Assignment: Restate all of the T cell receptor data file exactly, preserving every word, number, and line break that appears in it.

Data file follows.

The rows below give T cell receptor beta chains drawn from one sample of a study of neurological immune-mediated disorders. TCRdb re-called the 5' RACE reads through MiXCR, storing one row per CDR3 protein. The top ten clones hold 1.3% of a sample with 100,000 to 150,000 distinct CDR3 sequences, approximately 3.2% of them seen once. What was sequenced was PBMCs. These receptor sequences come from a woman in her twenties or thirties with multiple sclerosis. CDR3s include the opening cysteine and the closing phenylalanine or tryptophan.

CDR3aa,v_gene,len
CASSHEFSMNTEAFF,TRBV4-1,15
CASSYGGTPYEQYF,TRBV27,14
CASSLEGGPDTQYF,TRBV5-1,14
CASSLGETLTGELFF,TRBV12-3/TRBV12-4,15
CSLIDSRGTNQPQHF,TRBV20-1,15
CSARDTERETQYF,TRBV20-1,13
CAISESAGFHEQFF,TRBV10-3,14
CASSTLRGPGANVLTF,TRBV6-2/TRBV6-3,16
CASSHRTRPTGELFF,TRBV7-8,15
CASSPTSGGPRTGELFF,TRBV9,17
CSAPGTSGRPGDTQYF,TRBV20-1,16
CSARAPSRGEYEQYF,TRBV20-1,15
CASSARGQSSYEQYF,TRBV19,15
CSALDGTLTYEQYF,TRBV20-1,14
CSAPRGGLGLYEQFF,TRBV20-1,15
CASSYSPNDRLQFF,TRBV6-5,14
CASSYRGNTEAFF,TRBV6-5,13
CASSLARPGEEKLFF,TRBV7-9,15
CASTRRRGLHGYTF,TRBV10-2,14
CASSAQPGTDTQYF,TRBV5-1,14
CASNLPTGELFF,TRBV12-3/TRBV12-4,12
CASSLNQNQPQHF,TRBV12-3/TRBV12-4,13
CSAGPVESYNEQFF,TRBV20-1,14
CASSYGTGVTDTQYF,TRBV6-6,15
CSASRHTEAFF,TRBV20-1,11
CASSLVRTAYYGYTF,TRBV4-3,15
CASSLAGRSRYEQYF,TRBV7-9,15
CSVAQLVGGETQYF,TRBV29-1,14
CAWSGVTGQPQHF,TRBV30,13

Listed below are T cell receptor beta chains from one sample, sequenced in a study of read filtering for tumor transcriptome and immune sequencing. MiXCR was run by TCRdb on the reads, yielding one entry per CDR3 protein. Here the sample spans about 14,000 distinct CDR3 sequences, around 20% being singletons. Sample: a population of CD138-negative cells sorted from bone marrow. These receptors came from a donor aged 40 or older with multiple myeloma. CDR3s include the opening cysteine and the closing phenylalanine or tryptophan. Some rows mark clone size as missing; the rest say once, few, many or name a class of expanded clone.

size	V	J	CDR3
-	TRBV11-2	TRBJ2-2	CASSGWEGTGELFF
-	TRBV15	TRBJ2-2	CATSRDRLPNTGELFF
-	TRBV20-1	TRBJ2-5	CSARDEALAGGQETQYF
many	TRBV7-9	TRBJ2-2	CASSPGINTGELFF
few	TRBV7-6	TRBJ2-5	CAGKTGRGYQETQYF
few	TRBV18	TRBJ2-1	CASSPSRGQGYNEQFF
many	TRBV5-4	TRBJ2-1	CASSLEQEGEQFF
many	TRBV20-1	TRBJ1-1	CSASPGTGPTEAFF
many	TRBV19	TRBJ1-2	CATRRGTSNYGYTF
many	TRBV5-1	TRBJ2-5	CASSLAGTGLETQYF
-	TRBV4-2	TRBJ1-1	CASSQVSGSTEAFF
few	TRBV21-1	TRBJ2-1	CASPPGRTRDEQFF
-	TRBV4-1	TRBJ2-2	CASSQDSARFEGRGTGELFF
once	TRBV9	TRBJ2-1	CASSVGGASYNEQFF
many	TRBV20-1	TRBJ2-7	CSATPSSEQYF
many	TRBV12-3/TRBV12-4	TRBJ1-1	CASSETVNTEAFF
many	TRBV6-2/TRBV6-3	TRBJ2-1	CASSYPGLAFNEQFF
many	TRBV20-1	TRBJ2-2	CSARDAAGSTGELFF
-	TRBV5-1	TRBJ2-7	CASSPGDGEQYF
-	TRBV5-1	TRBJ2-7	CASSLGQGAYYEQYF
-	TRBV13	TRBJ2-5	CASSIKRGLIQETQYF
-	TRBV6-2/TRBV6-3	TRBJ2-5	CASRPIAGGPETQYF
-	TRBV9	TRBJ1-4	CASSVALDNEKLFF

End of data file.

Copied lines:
The rows below give T cell receptor beta chains drawn from one sample of a study of neurological immune-mediated disorders. TCRdb re-called the 5' RACE reads through MiXCR, storing one row per CDR3 protein. The top ten clones hold 1.3% of a sample with 100,000 to 150,000 distinct CDR3 sequences, approximately 3.2% of them seen once. What was sequenced was PBMCs. These receptor sequences come from a woman in her twenties or thirties with multiple sclerosis. CDR3s include the opening cysteine and the closing phenylalanine or tryptophan.

CDR3aa,v_gene,len
CASSHEFSMNTEAFF,TRBV4-1,15
CASSYGGTPYEQYF,TRBV27,14
CASSLEGGPDTQYF,TRBV5-1,14
CASSLGETLTGELFF,TRBV12-3/TRBV12-4,15
CSLIDSRGTNQPQHF,TRBV20-1,15
CSARDTERETQYF,TRBV20-1,13
CAISESAGFHEQFF,TRBV10-3,14
CASSTLRGPGANVLTF,TRBV6-2/TRBV6-3,16
CASSHRTRPTGELFF,TRBV7-8,15
CASSPTSGGPRTGELFF,TRBV9,17
CSAPGTSGRPGDTQYF,TRBV20-1,16
CSARAPSRGEYEQYF,TRBV20-1,15
CASSARGQSSYEQYF,TRBV19,15
CSALDGTLTYEQYF,TRBV20-1,14
CSAPRGGLGLYEQFF,TRBV20-1,15
CASSYSPNDRLQFF,TRBV6-5,14
CASSYRGNTEAFF,TRBV6-5,13
CASSLARPGEEKLFF,TRBV7-9,15
CASTRRRGLHGYTF,TRBV10-2,14
CASSAQPGTDTQYF,TRBV5-1,14
CASNLPTGELFF,TRBV12-3/TRBV12-4,12
CASSLNQNQPQHF,TRBV12-3/TRBV12-4,13
CSAGPVESYNEQFF,TRBV20-1,14
CASSYGTGVTDTQYF,TRBV6-6,15
CSASRHTEAFF,TRBV20-1,11
CASSLVRTAYYGYTF,TRBV4-3,15
CASSLAGRSRYEQYF,TRBV7-9,15
CSVAQLVGGETQYF,TRBV29-1,14
CAWSGVTGQPQHF,TRBV30,13

Listed below are T cell receptor beta chains from one sample, sequenced in a study of read filtering for tumor transcriptome and immune sequencing. MiXCR was run by TCRdb on the reads, yielding one entry per CDR3 protein. Here the sample spans about 14,000 distinct CDR3 sequences, around 20% being singletons. Sample: a population of CD138-negative cells sorted from bone marrow. These receptors came from a donor aged 40 or older with multiple myeloma. CDR3s include the opening cysteine and the closing phenylalanine or tryptophan. Some rows mark clone size as missing; the rest say once, few, many or name a class of expanded clone.

size	V	J	CDR3
-	TRBV11-2	TRBJ2-2	CASSGWEGTGELFF
-	TRBV15	TRBJ2-2	CATSRDRLPNTGELFF
-	TRBV20-1	TRBJ2-5	CSARDEALAGGQETQYF
many	TRBV7-9	TRBJ2-2	CASSPGINTGELFF
few	TRBV7-6	TRBJ2-5	CAGKTGRGYQETQYF
few	TRBV18	TRBJ2-1	CASSPSRGQGYNEQFF
many	TRBV5-4	TRBJ2-1	CASSLEQEGEQFF
many	TRBV20-1	TRBJ1-1	CSASPGTGPTEAFF
many	TRBV19	TRBJ1-2	CATRRGTSNYGYTF
many	TRBV5-1	TRBJ2-5	CASSLAGTGLETQYF
-	TRBV4-2	TRBJ1-1	CASSQVSGSTEAFF
few	TRBV21-1	TRBJ2-1	CASPPGRTRDEQFF
-	TRBV4-1	TRBJ2-2	CASSQDSARFEGRGTGELFF
once	TRBV9	TRBJ2-1	CASSVGGASYNEQFF
many	TRBV20-1	TRBJ2-7	CSATPSSEQYF
many	TRBV12-3/TRBV12-4	TRBJ1-1	CASSETVNTEAFF
many	TRBV6-2/TRBV6-3	TRBJ2-1	CASSYPGLAFNEQFF
many	TRBV20-1	TRBJ2-2	CSARDAAGSTGELFF
-	TRBV5-1	TRBJ2-7	CASSPGDGEQYF
-	TRBV5-1	TRBJ2-7	CASSLGQGAYYEQYF
-	TRBV13	TRBJ2-5	CASSIKRGLIQETQYF
-	TRBV6-2/TRBV6-3	TRBJ2-5	CASRPIAGGPETQYF
-	TRBV9	TRBJ1-4	CASSVALDNEKLFF